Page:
The Later Roman Empire 284–602: A Social, Economic, and Administrative Survey transformed the study of the Late Antique world. In this volume a number of leading scholars reassess the impact of Jones’ great work, the influences that shaped his scholarship, and the legacy he left for later generations. Jones’ historical method, his fundamental knowledge of Late Roman political, social, economic and religious structures, and his famous assessment of the Decline and Fall of Rome are re-examined here in the light of modern research. This volume offers a valuable aid to academics and students alike who seek to better understand and exploit the priceless resource that is the
Later Roman Empire.
Contributors are Averil Cameron, Peter Garnsey, David Gwynn, Peter Heather, Caroline Humfress, Luke Lavan, Wolfgang Liebeschuetz, Stefan Rebenich, Alexander Sarantis, Roger Tomlin, Bryan Ward-Perkins, and Michael Whitby.
Ten leading scholars of ancient warfare offer new insights on several aspects of military activity from the Later Bronze Age to the Roman Empire. They make significant contributions to understanding warfare on land and sea, to the social and economic aspects of war, and to battlefield experience. The studies illustrate the ways in which technology, innovation, cultural exchange and tactical developments transformed ancient warfare. Papers survey the armies of Assyria and Persia, the important role of navies and money in transforming Greek warfare, and how Romans learned to fight as soldiers and generals.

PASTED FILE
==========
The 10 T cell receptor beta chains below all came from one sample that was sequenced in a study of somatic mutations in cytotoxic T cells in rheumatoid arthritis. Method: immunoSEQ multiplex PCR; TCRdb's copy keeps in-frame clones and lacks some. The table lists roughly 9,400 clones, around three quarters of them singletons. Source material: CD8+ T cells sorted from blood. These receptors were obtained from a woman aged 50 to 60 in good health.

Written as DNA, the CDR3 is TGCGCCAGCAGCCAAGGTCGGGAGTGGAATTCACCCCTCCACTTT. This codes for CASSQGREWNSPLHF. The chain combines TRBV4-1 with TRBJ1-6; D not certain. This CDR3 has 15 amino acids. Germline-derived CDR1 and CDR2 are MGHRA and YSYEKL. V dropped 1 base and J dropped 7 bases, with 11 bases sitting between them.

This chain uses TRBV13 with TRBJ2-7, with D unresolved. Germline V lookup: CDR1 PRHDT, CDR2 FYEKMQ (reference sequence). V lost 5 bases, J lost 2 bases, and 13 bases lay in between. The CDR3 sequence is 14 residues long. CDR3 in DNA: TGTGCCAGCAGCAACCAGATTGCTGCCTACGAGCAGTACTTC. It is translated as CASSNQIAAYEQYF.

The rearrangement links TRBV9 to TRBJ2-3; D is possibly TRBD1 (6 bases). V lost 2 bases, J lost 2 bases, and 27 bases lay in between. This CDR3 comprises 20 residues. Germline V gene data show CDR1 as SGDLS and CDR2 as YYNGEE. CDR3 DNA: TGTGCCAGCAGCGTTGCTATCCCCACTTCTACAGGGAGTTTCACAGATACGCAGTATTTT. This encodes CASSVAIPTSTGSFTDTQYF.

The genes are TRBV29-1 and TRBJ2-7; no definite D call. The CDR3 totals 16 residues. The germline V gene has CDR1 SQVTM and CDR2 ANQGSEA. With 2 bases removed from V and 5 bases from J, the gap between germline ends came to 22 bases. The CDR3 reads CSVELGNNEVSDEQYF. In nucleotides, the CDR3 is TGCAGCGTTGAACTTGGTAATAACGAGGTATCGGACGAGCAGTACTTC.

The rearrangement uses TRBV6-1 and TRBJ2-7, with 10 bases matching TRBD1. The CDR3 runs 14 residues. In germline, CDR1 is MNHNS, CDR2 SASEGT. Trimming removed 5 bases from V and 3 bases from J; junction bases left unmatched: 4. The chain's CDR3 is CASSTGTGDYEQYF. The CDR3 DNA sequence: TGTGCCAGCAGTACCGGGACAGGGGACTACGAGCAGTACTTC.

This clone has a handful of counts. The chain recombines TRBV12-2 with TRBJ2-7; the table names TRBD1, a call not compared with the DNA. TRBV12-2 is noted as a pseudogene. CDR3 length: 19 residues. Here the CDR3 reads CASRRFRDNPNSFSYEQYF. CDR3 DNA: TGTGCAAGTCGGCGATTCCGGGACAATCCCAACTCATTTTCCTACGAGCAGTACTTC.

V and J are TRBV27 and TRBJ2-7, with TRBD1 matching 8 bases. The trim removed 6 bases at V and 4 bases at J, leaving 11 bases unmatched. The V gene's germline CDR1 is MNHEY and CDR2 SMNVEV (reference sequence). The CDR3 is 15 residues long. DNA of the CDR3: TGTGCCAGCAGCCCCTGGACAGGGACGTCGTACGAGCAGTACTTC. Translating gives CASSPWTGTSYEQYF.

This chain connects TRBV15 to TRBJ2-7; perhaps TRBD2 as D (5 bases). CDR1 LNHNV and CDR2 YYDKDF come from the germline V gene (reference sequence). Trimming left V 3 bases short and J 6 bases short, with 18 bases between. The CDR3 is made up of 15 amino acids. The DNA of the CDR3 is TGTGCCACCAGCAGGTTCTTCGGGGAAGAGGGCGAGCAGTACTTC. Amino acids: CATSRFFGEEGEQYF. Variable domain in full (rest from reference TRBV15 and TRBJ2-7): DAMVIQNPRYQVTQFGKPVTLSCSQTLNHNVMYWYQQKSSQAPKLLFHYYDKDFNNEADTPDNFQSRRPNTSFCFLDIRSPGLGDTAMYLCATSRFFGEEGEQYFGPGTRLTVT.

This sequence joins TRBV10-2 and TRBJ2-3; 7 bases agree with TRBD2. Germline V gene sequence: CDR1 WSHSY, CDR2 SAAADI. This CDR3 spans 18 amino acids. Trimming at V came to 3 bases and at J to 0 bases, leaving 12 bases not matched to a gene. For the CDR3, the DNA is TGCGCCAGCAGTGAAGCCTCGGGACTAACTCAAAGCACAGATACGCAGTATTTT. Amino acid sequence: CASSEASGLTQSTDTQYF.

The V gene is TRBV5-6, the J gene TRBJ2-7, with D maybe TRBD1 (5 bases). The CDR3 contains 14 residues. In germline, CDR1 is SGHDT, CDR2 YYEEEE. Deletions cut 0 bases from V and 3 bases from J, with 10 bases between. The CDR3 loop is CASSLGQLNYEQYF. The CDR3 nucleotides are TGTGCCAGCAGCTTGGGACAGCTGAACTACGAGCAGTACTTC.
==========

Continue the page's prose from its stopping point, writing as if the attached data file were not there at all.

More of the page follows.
New Perspectives on Ancient Warfare will inspire debate for years to come about the military systems of the ancient world.
Contributors are Garrett Fagan, Matthew Trundle, Fernando Rey, Robin Archer, Chris Tuplin, Hans Van Wees, Louis Rawlings, Peter Krentz, Nathan Rosenstein and David Potter
The role of kings, the source of their authority and the nature of the practical restraints on their power have exercised political and religious philosophers, historians, competing candidates for rule and subject populations from the time of the earliest documented human societies. How the kingly image is created and presented and how the ruler performs his or her function as the source of justice are among the topics addressed in this volume, which also covers the role of queens in maintaining dynastic succession yet being the target of tales of adultery. This volume is of particular interest in bringing together studies of kingly power from Cyrus the Great and Alexander in the ancient world to Shah Abbas in the seventeenth century, and covering the European Middle Ages as well as Iran and the Muslim world.
This two-volume publication explores the key factors determining the course and outcome of war in Late Antiquity. Volume 8.1 includes a detailed review of strategic and tactical issues and eight comprehensive bibliographic essays, which provide an overview of the literature. In Volume 8.2, thematic papers examine strategy and intelligence, fortifications and siege warfare, weaponry and equipment, literary sources and topography, and civil war, while papers focused on particular geographic regions home in on war and warfare in the West Roman Empire in the 4th and 5th centuries, and the Balkans and the Eastern frontier in the 4th to 7th centuries AD.
Contributors are Susannah Belcher, Neil Christie, Ian Colvin, John Conyard, Jon Coulston, Jim Crow, Florin Curta, Hugh Elton, James Howard-Johnston, Jordi Galbany, Jordi Guàrdia, John Haldon, Michel Kazanski, Maria Kouroumali, Michael Kulikowski, Christopher Lillington-Martin, Marta Maragall, Oriol Mercadal, Jordi Nadal, Oriol Olesti, Alexander Sarantis, Conor Whately, Michael Whitby and John Wilkes.